Windows 10 Pre-Upgrade Validation using SETUP.EXE
For those looking planning to do in-place upgrades to migrate from Windows 7, Windows 8, or Windows 8.1 to Windows 10 using System Center Configuration Manager task sequences (described here), you might be interested in doing a “trial run” with existing systems to identify machines that may have issues. To support this, SETUP.EXE includes a command line switch that tells it to “check for compatibility” but not actually perform the upgrade. The full command line would typically look something like this:
SETUP.EXE /Auto Upgrade /Quiet /NoReboot /DynamicUpdate Disable /Compat ScanOnly
It’s that last part, highlighted above, that does the trick. (You may or may not want to specify /DynamicUpdate Disable. Disabling it causes SETUP to not download the latest compatibility information from Windows Update, but it would be better if you could do this. That gets more interesting in ConfigMgr, but that’s a longer discussion.)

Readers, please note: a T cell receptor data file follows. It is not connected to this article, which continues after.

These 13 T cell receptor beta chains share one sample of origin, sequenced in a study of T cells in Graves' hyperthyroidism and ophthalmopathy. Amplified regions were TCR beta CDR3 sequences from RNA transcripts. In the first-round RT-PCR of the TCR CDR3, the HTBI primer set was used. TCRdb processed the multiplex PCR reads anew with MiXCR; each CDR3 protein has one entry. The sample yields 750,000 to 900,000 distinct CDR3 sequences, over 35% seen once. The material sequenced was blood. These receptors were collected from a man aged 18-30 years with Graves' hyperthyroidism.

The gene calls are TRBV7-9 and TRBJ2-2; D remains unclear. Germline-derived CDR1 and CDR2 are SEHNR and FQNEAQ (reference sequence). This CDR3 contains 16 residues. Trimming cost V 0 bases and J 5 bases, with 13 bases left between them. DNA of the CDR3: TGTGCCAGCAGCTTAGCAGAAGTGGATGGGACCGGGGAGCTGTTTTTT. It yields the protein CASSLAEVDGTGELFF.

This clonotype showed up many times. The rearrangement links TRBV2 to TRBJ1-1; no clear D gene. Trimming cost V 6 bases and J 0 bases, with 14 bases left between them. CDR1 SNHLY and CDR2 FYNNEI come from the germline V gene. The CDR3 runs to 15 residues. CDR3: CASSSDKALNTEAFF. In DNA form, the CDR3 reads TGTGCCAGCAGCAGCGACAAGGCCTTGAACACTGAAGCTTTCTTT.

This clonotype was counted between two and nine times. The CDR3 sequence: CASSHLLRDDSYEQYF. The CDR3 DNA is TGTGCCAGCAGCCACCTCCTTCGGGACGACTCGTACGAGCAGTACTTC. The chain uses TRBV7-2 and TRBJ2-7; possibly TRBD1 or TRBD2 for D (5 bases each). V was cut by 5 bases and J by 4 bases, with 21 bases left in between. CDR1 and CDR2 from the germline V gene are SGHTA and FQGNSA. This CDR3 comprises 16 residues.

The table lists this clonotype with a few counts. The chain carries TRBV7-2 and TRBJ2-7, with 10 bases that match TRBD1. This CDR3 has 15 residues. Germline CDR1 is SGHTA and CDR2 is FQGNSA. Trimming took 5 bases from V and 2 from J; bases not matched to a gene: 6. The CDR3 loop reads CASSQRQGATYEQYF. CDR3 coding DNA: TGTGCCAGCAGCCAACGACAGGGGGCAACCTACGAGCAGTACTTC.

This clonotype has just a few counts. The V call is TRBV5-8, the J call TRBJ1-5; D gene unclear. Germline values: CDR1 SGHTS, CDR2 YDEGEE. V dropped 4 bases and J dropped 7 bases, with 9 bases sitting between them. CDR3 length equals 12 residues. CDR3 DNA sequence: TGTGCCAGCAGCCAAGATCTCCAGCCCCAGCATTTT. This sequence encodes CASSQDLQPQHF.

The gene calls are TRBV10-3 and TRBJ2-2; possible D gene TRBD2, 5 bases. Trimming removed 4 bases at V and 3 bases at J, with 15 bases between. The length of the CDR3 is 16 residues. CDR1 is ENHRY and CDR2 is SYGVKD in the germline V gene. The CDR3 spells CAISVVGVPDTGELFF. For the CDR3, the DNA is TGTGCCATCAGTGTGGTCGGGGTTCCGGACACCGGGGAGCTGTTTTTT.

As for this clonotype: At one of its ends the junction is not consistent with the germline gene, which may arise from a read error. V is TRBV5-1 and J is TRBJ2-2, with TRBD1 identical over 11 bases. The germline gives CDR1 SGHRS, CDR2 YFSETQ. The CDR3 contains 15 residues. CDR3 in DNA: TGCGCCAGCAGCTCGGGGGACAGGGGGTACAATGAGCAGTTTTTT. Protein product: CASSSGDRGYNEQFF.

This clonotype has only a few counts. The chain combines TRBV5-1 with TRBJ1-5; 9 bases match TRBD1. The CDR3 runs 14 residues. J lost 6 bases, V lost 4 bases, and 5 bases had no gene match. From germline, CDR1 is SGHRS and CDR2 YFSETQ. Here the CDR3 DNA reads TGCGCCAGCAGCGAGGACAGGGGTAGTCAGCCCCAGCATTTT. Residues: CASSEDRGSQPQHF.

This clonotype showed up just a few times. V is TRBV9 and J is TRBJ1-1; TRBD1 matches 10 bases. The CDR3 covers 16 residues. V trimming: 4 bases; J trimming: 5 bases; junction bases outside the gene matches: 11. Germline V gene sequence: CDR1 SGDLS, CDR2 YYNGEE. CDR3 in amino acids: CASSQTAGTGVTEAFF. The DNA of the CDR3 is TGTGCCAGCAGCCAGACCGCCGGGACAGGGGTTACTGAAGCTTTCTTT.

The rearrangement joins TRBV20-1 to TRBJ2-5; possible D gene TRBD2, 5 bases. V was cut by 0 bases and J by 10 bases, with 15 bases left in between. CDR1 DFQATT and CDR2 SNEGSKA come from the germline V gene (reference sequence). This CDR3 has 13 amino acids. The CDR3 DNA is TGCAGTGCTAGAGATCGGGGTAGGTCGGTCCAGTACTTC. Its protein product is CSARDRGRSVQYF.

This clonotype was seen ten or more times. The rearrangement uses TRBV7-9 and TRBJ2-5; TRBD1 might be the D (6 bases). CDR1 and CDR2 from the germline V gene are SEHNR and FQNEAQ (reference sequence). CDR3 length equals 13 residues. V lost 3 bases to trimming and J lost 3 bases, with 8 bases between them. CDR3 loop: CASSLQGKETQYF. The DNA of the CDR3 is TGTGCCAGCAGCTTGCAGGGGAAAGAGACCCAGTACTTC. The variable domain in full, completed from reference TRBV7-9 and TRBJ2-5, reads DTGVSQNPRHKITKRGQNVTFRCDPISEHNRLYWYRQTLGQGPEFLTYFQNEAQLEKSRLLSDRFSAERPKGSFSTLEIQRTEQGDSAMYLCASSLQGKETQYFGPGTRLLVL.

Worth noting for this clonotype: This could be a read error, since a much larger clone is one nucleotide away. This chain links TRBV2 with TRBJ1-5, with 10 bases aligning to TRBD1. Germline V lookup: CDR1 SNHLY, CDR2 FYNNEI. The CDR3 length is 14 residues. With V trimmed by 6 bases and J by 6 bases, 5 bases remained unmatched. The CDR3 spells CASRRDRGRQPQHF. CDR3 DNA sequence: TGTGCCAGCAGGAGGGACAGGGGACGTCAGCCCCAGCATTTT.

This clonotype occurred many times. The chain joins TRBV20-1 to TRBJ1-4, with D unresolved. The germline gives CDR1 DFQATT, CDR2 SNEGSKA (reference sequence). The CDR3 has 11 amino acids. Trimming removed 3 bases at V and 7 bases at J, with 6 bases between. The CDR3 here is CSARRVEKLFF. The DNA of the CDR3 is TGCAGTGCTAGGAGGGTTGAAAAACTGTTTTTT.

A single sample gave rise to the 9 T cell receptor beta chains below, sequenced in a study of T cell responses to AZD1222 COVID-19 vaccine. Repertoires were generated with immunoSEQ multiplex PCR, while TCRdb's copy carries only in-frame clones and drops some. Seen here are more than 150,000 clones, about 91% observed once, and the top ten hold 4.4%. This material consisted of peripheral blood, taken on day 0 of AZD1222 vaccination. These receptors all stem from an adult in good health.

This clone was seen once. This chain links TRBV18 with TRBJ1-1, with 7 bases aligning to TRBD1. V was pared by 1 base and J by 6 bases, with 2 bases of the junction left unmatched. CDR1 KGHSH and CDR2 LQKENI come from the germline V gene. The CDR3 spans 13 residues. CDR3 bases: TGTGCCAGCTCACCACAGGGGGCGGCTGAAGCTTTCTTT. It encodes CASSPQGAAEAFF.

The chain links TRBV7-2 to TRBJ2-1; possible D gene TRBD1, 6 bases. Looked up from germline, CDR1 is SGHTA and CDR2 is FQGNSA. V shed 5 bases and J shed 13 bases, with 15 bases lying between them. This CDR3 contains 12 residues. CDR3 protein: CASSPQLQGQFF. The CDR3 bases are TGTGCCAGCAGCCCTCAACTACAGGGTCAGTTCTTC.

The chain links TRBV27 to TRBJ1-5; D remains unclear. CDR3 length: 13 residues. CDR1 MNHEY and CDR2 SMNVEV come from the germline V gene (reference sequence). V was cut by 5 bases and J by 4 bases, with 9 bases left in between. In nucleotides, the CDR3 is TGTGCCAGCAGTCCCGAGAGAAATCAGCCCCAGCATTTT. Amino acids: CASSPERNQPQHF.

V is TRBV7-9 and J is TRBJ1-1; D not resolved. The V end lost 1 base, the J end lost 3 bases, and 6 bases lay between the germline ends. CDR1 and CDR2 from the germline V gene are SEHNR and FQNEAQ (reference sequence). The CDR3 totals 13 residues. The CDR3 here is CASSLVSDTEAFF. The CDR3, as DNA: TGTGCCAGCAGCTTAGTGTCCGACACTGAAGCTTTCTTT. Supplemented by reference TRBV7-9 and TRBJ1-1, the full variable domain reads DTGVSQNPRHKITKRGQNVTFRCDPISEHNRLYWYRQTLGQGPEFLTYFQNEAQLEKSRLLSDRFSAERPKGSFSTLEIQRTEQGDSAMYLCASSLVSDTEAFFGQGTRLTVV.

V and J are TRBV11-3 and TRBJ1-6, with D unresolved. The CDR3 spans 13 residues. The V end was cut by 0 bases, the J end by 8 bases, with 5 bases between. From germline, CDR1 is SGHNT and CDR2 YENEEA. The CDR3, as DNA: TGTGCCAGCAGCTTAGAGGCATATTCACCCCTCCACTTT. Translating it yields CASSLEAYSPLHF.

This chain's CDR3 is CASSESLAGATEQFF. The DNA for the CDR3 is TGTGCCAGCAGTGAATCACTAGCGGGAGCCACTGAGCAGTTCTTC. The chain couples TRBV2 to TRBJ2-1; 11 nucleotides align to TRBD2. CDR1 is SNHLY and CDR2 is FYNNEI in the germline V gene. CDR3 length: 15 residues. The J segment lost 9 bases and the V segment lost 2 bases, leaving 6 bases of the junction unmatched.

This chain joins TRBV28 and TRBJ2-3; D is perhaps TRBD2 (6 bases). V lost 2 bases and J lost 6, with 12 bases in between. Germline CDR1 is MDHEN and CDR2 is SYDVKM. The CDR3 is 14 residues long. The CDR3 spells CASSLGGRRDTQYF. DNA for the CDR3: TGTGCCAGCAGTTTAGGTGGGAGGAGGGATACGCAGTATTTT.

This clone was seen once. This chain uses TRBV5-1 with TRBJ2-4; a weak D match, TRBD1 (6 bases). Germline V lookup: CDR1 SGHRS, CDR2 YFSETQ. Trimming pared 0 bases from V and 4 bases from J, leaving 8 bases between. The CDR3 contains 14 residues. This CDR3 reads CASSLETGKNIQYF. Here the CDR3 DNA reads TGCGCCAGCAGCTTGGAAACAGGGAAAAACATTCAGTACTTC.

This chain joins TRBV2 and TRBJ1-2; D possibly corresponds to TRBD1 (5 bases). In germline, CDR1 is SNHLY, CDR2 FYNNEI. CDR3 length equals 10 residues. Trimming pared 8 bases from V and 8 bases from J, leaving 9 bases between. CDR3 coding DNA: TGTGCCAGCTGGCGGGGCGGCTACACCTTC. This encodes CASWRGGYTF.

When you run this ScanOnly execution, the results are returned via return codes from SETUP.EXE itself. Here are the possible values:
- No issues found: 0xC1900210
- Compatibility issues found (hard block): 0xC1900208
- Migration choice (auto upgrade) not available (probably the wrong SKU or architecture)· 0xC1900204
- Does not meet system requirements for Windows 10: 0xC1900200
- Insufficient free disk space: 0xC190020E
(You’ll see these return codes as large negative numbers, but they are much easier to look at in hex.)
So all you have to do is deploy a simple ConfigMgr package or task sequence to all your devices, with the full Windows 10 source media. It’s probably not a good idea to use download and execute or download on demand with ConfigMgr in this case – make sure you run SETUP.EXE from the network. It’s rather unproductive to download the INSTALL.WIM when you aren’t actually going to use it. But it does have to be there, SETUP.EXE will complain if it isn’t.
Once you’ve run this, you can create a report that shows the devices with each of the statuses. The first obviously requires no further action, and the last has an obvious course of action (try to free up some more space). But for the others you’ll probably want to review the SETUPACT.LOG or SETUPERR.LOG generated by SETUP.EXE to see what the specific error was.